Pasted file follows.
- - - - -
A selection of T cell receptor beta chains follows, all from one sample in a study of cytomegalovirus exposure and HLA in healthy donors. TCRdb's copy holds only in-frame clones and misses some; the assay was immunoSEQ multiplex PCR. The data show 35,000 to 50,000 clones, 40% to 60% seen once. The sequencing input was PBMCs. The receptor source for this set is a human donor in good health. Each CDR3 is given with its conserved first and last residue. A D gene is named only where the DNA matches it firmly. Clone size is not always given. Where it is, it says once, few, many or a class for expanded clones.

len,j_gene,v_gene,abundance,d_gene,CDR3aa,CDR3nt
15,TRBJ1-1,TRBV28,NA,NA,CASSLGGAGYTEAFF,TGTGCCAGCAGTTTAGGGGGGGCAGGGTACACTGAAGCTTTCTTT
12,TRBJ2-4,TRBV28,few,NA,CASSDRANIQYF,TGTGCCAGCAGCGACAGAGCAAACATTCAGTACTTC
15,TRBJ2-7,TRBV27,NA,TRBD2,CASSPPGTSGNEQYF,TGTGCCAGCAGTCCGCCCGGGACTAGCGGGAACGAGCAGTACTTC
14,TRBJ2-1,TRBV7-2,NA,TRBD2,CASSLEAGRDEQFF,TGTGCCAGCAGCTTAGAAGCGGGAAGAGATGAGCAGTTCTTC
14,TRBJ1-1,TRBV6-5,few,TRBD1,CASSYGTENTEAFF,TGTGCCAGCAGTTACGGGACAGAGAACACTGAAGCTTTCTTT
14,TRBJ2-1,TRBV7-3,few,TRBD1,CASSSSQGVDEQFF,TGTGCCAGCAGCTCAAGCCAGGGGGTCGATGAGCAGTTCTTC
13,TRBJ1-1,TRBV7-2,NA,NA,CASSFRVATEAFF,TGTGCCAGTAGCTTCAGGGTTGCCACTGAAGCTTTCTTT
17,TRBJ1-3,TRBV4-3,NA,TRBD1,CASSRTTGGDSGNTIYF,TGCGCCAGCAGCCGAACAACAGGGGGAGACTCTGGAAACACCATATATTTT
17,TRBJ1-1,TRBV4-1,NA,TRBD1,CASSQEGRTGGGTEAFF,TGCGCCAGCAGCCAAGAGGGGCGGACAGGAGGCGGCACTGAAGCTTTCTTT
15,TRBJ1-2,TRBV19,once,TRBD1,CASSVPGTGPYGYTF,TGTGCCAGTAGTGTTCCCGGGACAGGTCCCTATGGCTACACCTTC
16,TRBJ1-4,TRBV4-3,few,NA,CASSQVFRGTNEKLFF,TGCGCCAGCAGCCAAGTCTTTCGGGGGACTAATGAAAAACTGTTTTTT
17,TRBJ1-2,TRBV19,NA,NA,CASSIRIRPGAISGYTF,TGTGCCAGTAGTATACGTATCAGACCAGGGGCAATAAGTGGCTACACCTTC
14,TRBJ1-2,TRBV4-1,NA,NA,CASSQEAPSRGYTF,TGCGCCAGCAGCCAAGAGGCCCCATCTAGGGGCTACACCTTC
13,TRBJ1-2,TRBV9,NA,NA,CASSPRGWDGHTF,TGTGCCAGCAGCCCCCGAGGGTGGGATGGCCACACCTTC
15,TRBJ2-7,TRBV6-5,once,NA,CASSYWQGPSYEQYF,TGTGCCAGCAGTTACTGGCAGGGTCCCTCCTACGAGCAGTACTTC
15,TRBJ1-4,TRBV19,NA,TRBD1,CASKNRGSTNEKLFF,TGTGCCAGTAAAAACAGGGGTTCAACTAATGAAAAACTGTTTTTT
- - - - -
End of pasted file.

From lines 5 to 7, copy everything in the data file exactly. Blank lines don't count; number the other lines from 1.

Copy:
15,TRBJ2-7,TRBV27,NA,TRBD2,CASSPPGTSGNEQYF,TGTGCCAGCAGTCCGCCCGGGACTAGCGGGAACGAGCAGTACTTC
14,TRBJ2-1,TRBV7-2,NA,TRBD2,CASSLEAGRDEQFF,TGTGCCAGCAGCTTAGAAGCGGGAAGAGATGAGCAGTTCTTC
14,TRBJ1-1,TRBV6-5,few,TRBD1,CASSYGTENTEAFF,TGTGCCAGCAGTTACGGGACAGAGAACACTGAAGCTTTCTTT